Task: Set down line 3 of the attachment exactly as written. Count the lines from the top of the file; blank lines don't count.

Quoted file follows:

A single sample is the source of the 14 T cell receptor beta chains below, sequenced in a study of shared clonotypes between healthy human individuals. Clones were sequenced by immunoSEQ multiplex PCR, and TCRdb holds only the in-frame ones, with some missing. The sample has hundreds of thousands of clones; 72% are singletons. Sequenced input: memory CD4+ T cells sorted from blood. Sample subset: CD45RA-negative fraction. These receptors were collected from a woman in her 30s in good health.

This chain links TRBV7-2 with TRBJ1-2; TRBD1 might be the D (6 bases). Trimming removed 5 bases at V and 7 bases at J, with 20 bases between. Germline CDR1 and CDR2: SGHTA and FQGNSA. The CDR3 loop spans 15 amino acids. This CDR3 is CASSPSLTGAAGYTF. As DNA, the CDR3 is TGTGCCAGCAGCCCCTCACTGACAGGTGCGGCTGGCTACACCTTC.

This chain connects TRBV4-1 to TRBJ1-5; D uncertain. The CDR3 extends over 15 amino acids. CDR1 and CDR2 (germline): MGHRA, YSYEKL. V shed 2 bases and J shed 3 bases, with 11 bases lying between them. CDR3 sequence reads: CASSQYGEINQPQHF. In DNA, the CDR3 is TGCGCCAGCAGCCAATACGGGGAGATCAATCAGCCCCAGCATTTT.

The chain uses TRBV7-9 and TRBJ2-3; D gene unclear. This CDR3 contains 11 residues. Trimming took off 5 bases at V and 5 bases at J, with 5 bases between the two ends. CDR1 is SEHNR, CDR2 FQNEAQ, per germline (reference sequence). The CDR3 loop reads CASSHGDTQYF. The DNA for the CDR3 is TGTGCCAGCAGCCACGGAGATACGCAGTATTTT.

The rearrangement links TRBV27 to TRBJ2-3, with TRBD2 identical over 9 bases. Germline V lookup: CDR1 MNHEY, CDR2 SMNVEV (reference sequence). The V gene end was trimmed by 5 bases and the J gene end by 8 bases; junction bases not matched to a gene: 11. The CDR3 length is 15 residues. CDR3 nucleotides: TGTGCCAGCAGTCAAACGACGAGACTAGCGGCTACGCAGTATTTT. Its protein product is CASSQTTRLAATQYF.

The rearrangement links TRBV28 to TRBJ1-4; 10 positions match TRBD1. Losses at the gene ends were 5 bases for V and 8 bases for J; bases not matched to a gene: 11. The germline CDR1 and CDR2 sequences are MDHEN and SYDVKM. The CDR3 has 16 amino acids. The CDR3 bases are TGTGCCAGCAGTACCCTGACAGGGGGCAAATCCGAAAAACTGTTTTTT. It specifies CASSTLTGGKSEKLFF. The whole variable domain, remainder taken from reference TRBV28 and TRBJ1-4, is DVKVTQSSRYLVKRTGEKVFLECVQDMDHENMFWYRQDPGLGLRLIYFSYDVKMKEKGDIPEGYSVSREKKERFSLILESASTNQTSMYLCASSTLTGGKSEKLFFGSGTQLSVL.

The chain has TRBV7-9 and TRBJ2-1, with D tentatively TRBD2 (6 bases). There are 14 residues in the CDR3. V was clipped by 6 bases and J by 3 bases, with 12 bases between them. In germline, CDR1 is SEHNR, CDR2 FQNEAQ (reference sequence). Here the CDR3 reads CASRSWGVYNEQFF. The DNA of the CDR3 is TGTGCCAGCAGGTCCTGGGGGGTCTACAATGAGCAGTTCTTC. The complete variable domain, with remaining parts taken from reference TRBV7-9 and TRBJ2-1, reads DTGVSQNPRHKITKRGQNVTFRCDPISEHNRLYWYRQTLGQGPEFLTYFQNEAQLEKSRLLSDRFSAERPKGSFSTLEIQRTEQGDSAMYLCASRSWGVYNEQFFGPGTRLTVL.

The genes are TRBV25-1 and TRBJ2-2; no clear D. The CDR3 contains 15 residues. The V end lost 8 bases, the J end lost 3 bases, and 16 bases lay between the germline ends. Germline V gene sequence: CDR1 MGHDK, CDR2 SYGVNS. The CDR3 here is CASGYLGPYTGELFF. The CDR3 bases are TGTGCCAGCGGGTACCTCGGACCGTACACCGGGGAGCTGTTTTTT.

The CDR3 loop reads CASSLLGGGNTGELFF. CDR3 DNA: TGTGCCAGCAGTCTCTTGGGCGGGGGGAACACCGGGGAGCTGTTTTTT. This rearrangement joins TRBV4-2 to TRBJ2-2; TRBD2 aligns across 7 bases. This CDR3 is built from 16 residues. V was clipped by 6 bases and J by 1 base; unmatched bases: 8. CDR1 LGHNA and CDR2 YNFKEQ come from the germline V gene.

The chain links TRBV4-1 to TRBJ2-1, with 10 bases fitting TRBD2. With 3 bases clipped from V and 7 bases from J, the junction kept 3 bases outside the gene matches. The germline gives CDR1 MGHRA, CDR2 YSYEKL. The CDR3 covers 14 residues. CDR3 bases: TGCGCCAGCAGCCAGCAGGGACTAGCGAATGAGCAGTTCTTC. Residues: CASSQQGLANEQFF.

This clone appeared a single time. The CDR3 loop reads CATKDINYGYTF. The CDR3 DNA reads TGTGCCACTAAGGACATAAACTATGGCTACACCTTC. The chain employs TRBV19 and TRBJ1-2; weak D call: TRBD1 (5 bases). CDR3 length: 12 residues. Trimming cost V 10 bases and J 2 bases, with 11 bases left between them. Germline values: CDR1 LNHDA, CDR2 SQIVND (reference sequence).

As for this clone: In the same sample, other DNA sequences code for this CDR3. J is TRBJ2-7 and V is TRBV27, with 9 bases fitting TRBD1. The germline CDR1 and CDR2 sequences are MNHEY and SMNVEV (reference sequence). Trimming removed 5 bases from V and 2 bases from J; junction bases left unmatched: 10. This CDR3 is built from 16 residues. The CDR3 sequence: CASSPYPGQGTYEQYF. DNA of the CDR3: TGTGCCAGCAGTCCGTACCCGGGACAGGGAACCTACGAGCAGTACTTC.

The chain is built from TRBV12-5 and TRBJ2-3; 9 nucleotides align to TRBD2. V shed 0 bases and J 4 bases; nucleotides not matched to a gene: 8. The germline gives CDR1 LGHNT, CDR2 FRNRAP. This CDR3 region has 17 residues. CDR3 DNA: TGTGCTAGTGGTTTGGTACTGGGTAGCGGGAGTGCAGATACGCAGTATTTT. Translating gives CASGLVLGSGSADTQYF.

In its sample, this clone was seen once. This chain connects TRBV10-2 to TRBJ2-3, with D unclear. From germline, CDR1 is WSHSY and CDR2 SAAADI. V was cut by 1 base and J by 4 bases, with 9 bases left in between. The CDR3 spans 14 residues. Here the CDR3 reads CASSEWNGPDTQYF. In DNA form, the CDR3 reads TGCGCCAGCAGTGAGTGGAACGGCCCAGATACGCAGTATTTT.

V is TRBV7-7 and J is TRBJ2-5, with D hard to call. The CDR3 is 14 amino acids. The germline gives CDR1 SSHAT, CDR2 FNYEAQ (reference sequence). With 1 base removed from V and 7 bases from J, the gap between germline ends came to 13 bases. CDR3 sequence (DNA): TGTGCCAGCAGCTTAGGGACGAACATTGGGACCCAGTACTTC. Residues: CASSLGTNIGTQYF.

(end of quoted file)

This chain connects TRBV4-1 to TRBJ1-5; D uncertain. The CDR3 extends over 15 amino acids. CDR1 and CDR2 (germline): MGHRA, YSYEKL. V shed 2 bases and J shed 3 bases, with 11 bases lying between them. CDR3 sequence reads: CASSQYGEINQPQHF. In DNA, the CDR3 is TGCGCCAGCAGCCAATACGGGGAGATCAATCAGCCCCAGCATTTT.